The committee stated it believed that increasing financing sources for Israeli infrastructure projects will reduce credit costs and increase the state’s ability to carry out projects of national importance.
Israel’s infrastructure projects are worth 50 billion shekels, and projects worth tens of billions of shekels more are in the pipeline, but the funding sources are relatively sparse, mainly major banks and insurance companies. Dave Lubetzky, CEO of IBI Investments, says he believes the new funds will contribute to competition for infrastructure funding, and will support the entry of midsize funding bodies, like investment houses.
“The global experiment with infrastructure funds is good,” he says. “We welcome the allowing of such types of corporations in Israel. In general, we believe that the REIT structure has many advantages for investors compared to investing through the usual public company, as management and financial expenses are known in advance. Moreover, the obligation to distribute a dividend, and the fact that the funds are very focused on a specific field, in addition to being fully tradable, makes these instruments successful.”
Avi Berkowitz, the deputy to the chief investments manager at Meitav Dash, said he believed the funds would increase institutional involvement in infrastructure funding. “These funds will allow the public to be exposed directly to investment in infrastructure ventures, something that had been prevented until now,” he said. “It’s an investment horizon that enables receiving a steady and stable cash flow over time and is expected to allow diversifying an investment portfolio.”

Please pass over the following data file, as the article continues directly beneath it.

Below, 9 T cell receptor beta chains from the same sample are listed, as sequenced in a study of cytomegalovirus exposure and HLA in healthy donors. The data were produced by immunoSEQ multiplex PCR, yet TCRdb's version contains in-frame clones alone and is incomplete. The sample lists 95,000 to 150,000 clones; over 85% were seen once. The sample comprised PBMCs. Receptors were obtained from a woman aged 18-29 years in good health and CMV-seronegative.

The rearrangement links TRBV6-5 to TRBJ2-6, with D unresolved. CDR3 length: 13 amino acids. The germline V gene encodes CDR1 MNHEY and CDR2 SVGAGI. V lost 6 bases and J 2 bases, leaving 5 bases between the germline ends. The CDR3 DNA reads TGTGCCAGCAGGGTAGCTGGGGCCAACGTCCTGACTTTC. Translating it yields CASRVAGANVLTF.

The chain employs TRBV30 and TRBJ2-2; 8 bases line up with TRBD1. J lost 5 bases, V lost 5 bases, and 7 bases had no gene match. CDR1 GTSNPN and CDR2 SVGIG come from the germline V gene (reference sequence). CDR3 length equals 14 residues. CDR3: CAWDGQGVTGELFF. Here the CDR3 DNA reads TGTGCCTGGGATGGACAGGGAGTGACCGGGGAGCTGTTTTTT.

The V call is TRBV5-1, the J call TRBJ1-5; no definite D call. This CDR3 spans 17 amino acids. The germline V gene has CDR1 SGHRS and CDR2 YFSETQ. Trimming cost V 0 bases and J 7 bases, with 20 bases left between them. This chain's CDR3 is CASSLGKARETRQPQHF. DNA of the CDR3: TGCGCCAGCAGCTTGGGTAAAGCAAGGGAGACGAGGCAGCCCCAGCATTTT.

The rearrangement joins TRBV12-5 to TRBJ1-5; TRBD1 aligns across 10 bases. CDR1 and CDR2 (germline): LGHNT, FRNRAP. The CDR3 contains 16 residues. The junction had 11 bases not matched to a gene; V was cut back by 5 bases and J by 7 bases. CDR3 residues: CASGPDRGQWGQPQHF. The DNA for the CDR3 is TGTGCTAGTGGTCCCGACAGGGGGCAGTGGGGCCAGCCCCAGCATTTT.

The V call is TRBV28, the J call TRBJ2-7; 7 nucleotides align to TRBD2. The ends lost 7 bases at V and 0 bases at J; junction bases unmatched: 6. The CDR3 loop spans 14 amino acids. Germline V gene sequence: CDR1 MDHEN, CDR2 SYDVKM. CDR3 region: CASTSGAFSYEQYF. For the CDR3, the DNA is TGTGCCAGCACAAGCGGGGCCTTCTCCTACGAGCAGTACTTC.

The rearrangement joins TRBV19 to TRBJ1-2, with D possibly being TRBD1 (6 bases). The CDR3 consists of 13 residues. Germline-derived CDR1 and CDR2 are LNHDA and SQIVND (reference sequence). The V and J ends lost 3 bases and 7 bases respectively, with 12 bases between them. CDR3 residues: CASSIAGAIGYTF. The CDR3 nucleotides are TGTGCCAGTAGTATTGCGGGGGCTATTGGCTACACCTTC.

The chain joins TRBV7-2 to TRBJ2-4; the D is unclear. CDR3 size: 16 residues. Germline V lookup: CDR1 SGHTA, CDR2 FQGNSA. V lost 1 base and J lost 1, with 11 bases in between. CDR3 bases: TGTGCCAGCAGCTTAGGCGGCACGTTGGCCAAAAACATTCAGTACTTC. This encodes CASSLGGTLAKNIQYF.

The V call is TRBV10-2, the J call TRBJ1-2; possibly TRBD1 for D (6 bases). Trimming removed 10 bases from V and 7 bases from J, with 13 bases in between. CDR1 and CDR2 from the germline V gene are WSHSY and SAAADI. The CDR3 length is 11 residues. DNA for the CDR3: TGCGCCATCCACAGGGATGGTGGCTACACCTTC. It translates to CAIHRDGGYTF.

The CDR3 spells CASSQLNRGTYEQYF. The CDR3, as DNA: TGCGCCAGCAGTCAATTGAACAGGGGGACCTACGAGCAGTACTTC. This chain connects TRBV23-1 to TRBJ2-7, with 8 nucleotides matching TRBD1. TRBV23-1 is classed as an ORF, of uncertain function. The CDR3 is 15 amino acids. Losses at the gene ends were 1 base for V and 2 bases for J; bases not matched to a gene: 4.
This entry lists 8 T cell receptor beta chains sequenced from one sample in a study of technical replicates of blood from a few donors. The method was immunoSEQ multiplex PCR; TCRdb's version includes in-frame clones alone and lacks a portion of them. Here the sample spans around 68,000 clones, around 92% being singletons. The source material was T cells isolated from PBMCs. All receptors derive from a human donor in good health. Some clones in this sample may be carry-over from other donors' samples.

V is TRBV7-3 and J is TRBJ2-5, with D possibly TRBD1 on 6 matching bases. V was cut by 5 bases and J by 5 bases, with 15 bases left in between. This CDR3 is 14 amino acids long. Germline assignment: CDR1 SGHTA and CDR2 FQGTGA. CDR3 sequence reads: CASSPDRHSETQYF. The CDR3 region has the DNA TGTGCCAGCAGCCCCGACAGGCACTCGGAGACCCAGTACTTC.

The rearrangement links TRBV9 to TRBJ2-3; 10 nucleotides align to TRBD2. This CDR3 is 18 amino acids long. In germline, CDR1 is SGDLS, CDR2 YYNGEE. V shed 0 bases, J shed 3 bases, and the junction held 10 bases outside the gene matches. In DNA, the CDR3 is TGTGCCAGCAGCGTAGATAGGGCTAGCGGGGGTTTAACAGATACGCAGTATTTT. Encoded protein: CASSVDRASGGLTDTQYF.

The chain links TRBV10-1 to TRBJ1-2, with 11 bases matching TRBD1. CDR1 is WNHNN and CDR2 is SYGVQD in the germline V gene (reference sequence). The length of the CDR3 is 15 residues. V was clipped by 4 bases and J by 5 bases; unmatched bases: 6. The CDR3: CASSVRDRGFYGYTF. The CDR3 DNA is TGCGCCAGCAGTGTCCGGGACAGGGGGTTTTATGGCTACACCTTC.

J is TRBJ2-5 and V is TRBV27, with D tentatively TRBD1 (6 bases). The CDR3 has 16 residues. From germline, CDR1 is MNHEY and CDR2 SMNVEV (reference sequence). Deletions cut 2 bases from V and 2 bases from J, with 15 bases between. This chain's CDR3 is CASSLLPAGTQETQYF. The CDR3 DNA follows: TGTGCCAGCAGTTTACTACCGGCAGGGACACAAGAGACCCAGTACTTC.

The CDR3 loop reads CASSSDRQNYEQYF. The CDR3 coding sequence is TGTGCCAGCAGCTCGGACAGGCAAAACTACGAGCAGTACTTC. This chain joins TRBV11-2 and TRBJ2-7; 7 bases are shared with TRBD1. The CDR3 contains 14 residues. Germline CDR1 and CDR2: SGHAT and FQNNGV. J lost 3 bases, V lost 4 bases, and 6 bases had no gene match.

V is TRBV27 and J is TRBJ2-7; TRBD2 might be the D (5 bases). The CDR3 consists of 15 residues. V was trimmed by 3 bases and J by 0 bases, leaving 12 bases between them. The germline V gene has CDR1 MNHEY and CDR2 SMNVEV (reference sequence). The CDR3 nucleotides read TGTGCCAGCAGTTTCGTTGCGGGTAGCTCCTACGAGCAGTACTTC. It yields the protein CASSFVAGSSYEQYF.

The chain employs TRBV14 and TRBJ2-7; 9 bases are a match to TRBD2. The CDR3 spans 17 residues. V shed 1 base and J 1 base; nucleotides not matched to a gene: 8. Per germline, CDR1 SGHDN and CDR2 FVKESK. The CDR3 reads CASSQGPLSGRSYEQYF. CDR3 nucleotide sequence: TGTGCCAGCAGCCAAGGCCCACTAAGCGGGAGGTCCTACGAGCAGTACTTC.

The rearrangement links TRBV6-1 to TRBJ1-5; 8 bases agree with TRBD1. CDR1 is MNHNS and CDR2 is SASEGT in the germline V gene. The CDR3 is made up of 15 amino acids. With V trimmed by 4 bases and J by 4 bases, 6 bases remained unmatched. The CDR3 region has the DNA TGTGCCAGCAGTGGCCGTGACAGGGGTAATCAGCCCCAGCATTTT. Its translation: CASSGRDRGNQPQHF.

An ‘attractive investment tool’
Anat Guetta, the chairwoman of the Israel Securities Authority, commented that she has made developing and expanding the capital markets a major goal of the authority for the coming years. “The new investment horizon is an excellent example of fulfilling this goal, and of the connection between strengthening the capital market and strengthening the economy,” she said. “It is an attractive investment tool for investors who both want to increase trade on the stock market and to help develop and fund infrastructure ventures of national importance in Israel.”
Eran Yaakov, the tax authority deputy chairman, says that the combination of the tax break and the obligation to distribute profits every year make the arrangement attractive to investors. “I am full of hope that the matter will indeed expand the Israeli capital market through advancing the development of infrastructure on a national level.”
The committee included representatives from the securities authority, Finance Ministry, Justice Ministry and National Economic Council. The committee will accept written proposals from the public regarding the interim recommendations through November 15.